As a mother to two boys, I have a young family, which keeps me vested in this community. I spent 18-years in retail, customer service and public relations. I’ve worked from the front lines all the way up to management. This career provides me with skills and insights I believe shall be useful at the council table, in serving the public, and in dealing with our neighboring municipalities. I’ve spent much of my time for years now, especially after the big tornado, volunteering with our many local non-profits. And perhaps most important, I care about this city and where it is headed.


Please tell us why you are running for City Council. 


My interest in becoming a council member is the same for every position I have taken in my career and volunteering – and that is the opportunity to do meaningful work. I lead by example and want to teach my children that anyone can make a difference when we live to help others. I am running for council to ensure that voters have qualified and hardworking candidates to choose from with a history of leadership in impactful projects.


I believe change is in order. I see this real need for fresh ideas in our city. I’m fed up with crime and the social problems it breeds. I am ashamed to live in a city that is associated with high levels of crime and drugs. I want our city to be a place where I am confident our kids can grow up safe. Then, I want those kids to want to raise their own families here. I want to feel safe in growing old here. I believe by getting elected for city council that I will be able to entertain ideas and implement policies to make Joplin that place! There are other ancillary reasons, but this seems to be the issue that keeps coming back to me.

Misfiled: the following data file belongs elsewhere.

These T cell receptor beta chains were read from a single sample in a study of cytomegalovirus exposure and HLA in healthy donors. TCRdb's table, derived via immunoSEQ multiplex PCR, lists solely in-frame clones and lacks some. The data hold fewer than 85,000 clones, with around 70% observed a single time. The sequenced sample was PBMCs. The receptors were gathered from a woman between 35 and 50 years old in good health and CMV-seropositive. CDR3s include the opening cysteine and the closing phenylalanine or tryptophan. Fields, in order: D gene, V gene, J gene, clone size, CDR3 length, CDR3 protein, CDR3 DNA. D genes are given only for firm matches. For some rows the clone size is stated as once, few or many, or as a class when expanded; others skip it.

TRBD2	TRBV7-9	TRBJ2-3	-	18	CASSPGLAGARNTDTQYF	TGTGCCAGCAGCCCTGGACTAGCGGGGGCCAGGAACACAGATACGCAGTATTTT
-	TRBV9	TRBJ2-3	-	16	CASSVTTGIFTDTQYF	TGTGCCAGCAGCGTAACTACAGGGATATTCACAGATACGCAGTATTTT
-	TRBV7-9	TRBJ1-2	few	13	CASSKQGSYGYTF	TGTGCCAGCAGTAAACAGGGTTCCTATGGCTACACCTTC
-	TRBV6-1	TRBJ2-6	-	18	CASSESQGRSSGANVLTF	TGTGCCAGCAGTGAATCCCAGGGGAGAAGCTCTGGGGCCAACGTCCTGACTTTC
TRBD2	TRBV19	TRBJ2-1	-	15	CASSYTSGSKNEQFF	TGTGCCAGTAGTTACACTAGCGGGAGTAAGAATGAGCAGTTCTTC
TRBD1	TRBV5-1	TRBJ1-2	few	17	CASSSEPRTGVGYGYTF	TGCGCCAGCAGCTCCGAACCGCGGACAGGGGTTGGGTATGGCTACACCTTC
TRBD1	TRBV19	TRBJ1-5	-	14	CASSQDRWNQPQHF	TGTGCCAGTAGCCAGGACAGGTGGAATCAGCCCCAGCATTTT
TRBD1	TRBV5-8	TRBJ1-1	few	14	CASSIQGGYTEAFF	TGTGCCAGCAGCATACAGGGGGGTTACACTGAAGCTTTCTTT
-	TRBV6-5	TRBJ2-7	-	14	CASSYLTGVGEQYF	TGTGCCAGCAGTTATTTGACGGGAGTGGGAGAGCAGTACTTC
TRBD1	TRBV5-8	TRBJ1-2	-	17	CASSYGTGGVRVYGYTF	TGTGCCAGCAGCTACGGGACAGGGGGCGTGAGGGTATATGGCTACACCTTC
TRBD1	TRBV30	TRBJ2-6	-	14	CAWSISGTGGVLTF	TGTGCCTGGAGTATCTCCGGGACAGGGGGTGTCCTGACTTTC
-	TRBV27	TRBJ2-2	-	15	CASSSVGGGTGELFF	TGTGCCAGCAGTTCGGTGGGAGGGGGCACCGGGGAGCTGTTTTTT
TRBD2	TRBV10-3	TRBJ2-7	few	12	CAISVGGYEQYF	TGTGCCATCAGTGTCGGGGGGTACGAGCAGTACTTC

What are some things you hope to achieve if elected? 


  • Rebuilding citizen trust with city leadership through continued transparency, including citizen input and holistic decision-making processes.
  • Ensuring that our new city manager gets to know our city well and has a solid start to the new position by helping to introduce him to all the facets of our people, history, goals for the future, and emphasize our vision of a livable city.
  • Recruitment and retention of a workforce capable of filling the jobs we have open and future jobs to come by improving education offerings offered in Joplin to keep more students at school here. Once they leave, it’s harder to get them back. 
  • Creating quality of life amenities in Joplin that enhance the lives of current residents, bring equity to all demographics, and attract new talent to become residents here.
  • Renewal of the Parks and Stormwater tax and Capital Improvements Tax and utilizing public input to prioritize projects paid for by those revenue sources.